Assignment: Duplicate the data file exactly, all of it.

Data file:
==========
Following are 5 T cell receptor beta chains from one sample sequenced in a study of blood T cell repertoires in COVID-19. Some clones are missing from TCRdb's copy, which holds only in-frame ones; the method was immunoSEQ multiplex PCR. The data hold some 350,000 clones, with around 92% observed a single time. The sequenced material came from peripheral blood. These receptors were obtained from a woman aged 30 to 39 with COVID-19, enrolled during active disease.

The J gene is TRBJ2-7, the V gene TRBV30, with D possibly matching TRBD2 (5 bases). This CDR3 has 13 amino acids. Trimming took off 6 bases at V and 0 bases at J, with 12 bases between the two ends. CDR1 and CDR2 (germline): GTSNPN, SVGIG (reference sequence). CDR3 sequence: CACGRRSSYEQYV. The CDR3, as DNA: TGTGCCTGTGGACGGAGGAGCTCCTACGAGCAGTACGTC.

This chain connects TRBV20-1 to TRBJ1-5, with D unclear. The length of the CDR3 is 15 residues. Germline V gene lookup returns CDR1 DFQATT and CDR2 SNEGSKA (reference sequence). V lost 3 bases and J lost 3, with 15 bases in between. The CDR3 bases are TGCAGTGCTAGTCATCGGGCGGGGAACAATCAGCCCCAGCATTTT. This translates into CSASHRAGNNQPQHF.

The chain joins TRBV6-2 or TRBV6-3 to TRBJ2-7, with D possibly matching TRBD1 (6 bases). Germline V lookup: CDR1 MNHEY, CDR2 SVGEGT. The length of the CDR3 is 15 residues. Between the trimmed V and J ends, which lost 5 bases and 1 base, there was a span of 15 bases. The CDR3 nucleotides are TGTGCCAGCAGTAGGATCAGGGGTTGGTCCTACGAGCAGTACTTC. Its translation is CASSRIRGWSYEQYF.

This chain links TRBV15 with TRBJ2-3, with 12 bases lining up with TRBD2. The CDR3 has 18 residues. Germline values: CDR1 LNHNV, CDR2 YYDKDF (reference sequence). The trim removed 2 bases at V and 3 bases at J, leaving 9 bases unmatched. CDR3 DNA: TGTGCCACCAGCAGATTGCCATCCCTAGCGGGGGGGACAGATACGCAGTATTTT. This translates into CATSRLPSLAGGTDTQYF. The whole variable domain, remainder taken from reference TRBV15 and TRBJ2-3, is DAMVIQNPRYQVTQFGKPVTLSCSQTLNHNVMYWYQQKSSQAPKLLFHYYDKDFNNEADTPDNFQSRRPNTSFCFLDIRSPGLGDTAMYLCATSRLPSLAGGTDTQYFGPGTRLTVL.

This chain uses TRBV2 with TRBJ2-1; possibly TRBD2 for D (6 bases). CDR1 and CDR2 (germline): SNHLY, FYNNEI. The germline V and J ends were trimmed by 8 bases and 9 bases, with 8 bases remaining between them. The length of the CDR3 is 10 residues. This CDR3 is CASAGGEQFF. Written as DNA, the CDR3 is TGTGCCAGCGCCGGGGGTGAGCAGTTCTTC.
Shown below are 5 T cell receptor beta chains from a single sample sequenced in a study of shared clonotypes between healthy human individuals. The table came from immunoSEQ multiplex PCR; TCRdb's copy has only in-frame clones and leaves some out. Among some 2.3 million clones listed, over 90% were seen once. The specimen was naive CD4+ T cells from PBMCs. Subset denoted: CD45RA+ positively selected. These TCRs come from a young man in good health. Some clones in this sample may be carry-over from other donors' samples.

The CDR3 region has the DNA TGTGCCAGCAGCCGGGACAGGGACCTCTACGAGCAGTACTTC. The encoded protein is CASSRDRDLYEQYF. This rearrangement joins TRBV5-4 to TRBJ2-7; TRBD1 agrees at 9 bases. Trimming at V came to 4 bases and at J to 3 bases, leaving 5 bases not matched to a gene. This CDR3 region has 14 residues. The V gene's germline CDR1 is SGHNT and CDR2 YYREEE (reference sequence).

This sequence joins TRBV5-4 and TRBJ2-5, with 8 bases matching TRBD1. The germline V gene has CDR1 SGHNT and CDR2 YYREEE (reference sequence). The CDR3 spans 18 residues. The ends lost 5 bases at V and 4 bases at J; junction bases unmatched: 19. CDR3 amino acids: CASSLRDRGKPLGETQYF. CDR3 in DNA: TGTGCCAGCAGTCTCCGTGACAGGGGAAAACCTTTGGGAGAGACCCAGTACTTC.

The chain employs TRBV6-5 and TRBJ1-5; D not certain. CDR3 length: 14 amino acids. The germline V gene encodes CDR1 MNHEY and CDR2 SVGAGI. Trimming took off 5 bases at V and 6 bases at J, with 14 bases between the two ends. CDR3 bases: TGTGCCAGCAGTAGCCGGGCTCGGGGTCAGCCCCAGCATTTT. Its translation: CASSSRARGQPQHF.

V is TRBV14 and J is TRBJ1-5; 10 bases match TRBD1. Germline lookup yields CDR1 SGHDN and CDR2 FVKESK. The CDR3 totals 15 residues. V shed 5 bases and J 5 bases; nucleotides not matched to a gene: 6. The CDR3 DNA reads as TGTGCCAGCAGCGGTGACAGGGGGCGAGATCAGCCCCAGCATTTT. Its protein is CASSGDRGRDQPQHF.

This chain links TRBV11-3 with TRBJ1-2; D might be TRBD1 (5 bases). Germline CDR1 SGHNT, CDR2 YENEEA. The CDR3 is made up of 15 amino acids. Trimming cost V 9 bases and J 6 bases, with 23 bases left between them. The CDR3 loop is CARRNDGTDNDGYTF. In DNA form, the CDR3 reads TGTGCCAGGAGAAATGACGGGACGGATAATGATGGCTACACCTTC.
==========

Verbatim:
Following are 5 T cell receptor beta chains from one sample sequenced in a study of blood T cell repertoires in COVID-19. Some clones are missing from TCRdb's copy, which holds only in-frame ones; the method was immunoSEQ multiplex PCR. The data hold some 350,000 clones, with around 92% observed a single time. The sequenced material came from peripheral blood. These receptors were obtained from a woman aged 30 to 39 with COVID-19, enrolled during active disease.

The J gene is TRBJ2-7, the V gene TRBV30, with D possibly matching TRBD2 (5 bases). This CDR3 has 13 amino acids. Trimming took off 6 bases at V and 0 bases at J, with 12 bases between the two ends. CDR1 and CDR2 (germline): GTSNPN, SVGIG (reference sequence). CDR3 sequence: CACGRRSSYEQYV. The CDR3, as DNA: TGTGCCTGTGGACGGAGGAGCTCCTACGAGCAGTACGTC.

This chain connects TRBV20-1 to TRBJ1-5, with D unclear. The length of the CDR3 is 15 residues. Germline V gene lookup returns CDR1 DFQATT and CDR2 SNEGSKA (reference sequence). V lost 3 bases and J lost 3, with 15 bases in between. The CDR3 bases are TGCAGTGCTAGTCATCGGGCGGGGAACAATCAGCCCCAGCATTTT. This translates into CSASHRAGNNQPQHF.

The chain joins TRBV6-2 or TRBV6-3 to TRBJ2-7, with D possibly matching TRBD1 (6 bases). Germline V lookup: CDR1 MNHEY, CDR2 SVGEGT. The length of the CDR3 is 15 residues. Between the trimmed V and J ends, which lost 5 bases and 1 base, there was a span of 15 bases. The CDR3 nucleotides are TGTGCCAGCAGTAGGATCAGGGGTTGGTCCTACGAGCAGTACTTC. Its translation is CASSRIRGWSYEQYF.

This chain links TRBV15 with TRBJ2-3, with 12 bases lining up with TRBD2. The CDR3 has 18 residues. Germline values: CDR1 LNHNV, CDR2 YYDKDF (reference sequence). The trim removed 2 bases at V and 3 bases at J, leaving 9 bases unmatched. CDR3 DNA: TGTGCCACCAGCAGATTGCCATCCCTAGCGGGGGGGACAGATACGCAGTATTTT. This translates into CATSRLPSLAGGTDTQYF. The whole variable domain, remainder taken from reference TRBV15 and TRBJ2-3, is DAMVIQNPRYQVTQFGKPVTLSCSQTLNHNVMYWYQQKSSQAPKLLFHYYDKDFNNEADTPDNFQSRRPNTSFCFLDIRSPGLGDTAMYLCATSRLPSLAGGTDTQYFGPGTRLTVL.

This chain uses TRBV2 with TRBJ2-1; possibly TRBD2 for D (6 bases). CDR1 and CDR2 (germline): SNHLY, FYNNEI. The germline V and J ends were trimmed by 8 bases and 9 bases, with 8 bases remaining between them. The length of the CDR3 is 10 residues. This CDR3 is CASAGGEQFF. Written as DNA, the CDR3 is TGTGCCAGCGCCGGGGGTGAGCAGTTCTTC.
Shown below are 5 T cell receptor beta chains from a single sample sequenced in a study of shared clonotypes between healthy human individuals. The table came from immunoSEQ multiplex PCR; TCRdb's copy has only in-frame clones and leaves some out. Among some 2.3 million clones listed, over 90% were seen once. The specimen was naive CD4+ T cells from PBMCs. Subset denoted: CD45RA+ positively selected. These TCRs come from a young man in good health. Some clones in this sample may be carry-over from other donors' samples.

The CDR3 region has the DNA TGTGCCAGCAGCCGGGACAGGGACCTCTACGAGCAGTACTTC. The encoded protein is CASSRDRDLYEQYF. This rearrangement joins TRBV5-4 to TRBJ2-7; TRBD1 agrees at 9 bases. Trimming at V came to 4 bases and at J to 3 bases, leaving 5 bases not matched to a gene. This CDR3 region has 14 residues. The V gene's germline CDR1 is SGHNT and CDR2 YYREEE (reference sequence).

This sequence joins TRBV5-4 and TRBJ2-5, with 8 bases matching TRBD1. The germline V gene has CDR1 SGHNT and CDR2 YYREEE (reference sequence). The CDR3 spans 18 residues. The ends lost 5 bases at V and 4 bases at J; junction bases unmatched: 19. CDR3 amino acids: CASSLRDRGKPLGETQYF. CDR3 in DNA: TGTGCCAGCAGTCTCCGTGACAGGGGAAAACCTTTGGGAGAGACCCAGTACTTC.

The chain employs TRBV6-5 and TRBJ1-5; D not certain. CDR3 length: 14 amino acids. The germline V gene encodes CDR1 MNHEY and CDR2 SVGAGI. Trimming took off 5 bases at V and 6 bases at J, with 14 bases between the two ends. CDR3 bases: TGTGCCAGCAGTAGCCGGGCTCGGGGTCAGCCCCAGCATTTT. Its translation: CASSSRARGQPQHF.

V is TRBV14 and J is TRBJ1-5; 10 bases match TRBD1. Germline lookup yields CDR1 SGHDN and CDR2 FVKESK. The CDR3 totals 15 residues. V shed 5 bases and J 5 bases; nucleotides not matched to a gene: 6. The CDR3 DNA reads as TGTGCCAGCAGCGGTGACAGGGGGCGAGATCAGCCCCAGCATTTT. Its protein is CASSGDRGRDQPQHF.

This chain links TRBV11-3 with TRBJ1-2; D might be TRBD1 (5 bases). Germline CDR1 SGHNT, CDR2 YENEEA. The CDR3 is made up of 15 amino acids. Trimming cost V 9 bases and J 6 bases, with 23 bases left between them. The CDR3 loop is CARRNDGTDNDGYTF. In DNA form, the CDR3 reads TGTGCCAGGAGAAATGACGGGACGGATAATGATGGCTACACCTTC.